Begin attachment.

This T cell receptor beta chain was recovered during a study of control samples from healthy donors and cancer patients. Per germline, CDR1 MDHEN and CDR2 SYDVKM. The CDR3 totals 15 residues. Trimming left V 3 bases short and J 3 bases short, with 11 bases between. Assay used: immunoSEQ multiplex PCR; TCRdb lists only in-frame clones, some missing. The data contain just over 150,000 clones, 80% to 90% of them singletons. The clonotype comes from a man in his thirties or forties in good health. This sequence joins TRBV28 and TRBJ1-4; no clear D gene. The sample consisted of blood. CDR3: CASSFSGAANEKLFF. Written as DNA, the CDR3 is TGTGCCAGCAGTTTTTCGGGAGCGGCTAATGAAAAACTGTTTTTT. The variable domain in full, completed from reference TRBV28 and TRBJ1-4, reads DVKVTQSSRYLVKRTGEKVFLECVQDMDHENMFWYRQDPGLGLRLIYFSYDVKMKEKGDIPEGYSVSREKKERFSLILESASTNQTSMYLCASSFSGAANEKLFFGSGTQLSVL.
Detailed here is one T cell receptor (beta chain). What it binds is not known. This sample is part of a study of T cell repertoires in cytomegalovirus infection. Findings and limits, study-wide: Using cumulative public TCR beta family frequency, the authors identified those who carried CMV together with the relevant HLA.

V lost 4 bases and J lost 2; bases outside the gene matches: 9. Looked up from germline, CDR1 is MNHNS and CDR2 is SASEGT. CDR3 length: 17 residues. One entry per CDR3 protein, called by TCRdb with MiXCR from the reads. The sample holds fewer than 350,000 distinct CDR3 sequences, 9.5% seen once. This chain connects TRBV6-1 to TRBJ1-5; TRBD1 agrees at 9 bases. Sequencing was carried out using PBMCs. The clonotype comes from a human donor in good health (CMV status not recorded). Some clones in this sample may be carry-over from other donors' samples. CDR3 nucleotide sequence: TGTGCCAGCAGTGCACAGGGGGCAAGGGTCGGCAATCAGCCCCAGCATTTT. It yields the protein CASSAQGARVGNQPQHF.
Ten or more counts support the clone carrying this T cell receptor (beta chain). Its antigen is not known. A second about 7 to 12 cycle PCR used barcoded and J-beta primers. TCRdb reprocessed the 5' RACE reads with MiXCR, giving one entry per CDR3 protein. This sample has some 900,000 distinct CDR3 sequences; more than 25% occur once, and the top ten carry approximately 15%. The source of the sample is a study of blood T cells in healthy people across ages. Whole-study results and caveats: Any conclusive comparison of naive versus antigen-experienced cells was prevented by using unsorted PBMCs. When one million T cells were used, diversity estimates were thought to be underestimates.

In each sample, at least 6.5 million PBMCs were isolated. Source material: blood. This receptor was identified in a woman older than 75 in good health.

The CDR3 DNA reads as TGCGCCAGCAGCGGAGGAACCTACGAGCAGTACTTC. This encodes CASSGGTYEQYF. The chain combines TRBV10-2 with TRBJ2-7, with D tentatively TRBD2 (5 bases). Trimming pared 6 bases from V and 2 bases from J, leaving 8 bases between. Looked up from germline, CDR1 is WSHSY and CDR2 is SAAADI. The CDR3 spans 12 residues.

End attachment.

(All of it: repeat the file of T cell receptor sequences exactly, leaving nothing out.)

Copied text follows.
This T cell receptor beta chain was recovered during a study of control samples from healthy donors and cancer patients. Per germline, CDR1 MDHEN and CDR2 SYDVKM. The CDR3 totals 15 residues. Trimming left V 3 bases short and J 3 bases short, with 11 bases between. Assay used: immunoSEQ multiplex PCR; TCRdb lists only in-frame clones, some missing. The data contain just over 150,000 clones, 80% to 90% of them singletons. The clonotype comes from a man in his thirties or forties in good health. This sequence joins TRBV28 and TRBJ1-4; no clear D gene. The sample consisted of blood. CDR3: CASSFSGAANEKLFF. Written as DNA, the CDR3 is TGTGCCAGCAGTTTTTCGGGAGCGGCTAATGAAAAACTGTTTTTT. The variable domain in full, completed from reference TRBV28 and TRBJ1-4, reads DVKVTQSSRYLVKRTGEKVFLECVQDMDHENMFWYRQDPGLGLRLIYFSYDVKMKEKGDIPEGYSVSREKKERFSLILESASTNQTSMYLCASSFSGAANEKLFFGSGTQLSVL.
Detailed here is one T cell receptor (beta chain). What it binds is not known. This sample is part of a study of T cell repertoires in cytomegalovirus infection. Findings and limits, study-wide: Using cumulative public TCR beta family frequency, the authors identified those who carried CMV together with the relevant HLA.

V lost 4 bases and J lost 2; bases outside the gene matches: 9. Looked up from germline, CDR1 is MNHNS and CDR2 is SASEGT. CDR3 length: 17 residues. One entry per CDR3 protein, called by TCRdb with MiXCR from the reads. The sample holds fewer than 350,000 distinct CDR3 sequences, 9.5% seen once. This chain connects TRBV6-1 to TRBJ1-5; TRBD1 agrees at 9 bases. Sequencing was carried out using PBMCs. The clonotype comes from a human donor in good health (CMV status not recorded). Some clones in this sample may be carry-over from other donors' samples. CDR3 nucleotide sequence: TGTGCCAGCAGTGCACAGGGGGCAAGGGTCGGCAATCAGCCCCAGCATTTT. It yields the protein CASSAQGARVGNQPQHF.
Ten or more counts support the clone carrying this T cell receptor (beta chain). Its antigen is not known. A second about 7 to 12 cycle PCR used barcoded and J-beta primers. TCRdb reprocessed the 5' RACE reads with MiXCR, giving one entry per CDR3 protein. This sample has some 900,000 distinct CDR3 sequences; more than 25% occur once, and the top ten carry approximately 15%. The source of the sample is a study of blood T cells in healthy people across ages. Whole-study results and caveats: Any conclusive comparison of naive versus antigen-experienced cells was prevented by using unsorted PBMCs. When one million T cells were used, diversity estimates were thought to be underestimates.

In each sample, at least 6.5 million PBMCs were isolated. Source material: blood. This receptor was identified in a woman older than 75 in good health.

The CDR3 DNA reads as TGCGCCAGCAGCGGAGGAACCTACGAGCAGTACTTC. This encodes CASSGGTYEQYF. The chain combines TRBV10-2 with TRBJ2-7, with D tentatively TRBD2 (5 bases). Trimming pared 6 bases from V and 2 bases from J, leaving 8 bases between. Looked up from germline, CDR1 is WSHSY and CDR2 is SAAADI. The CDR3 spans 12 residues.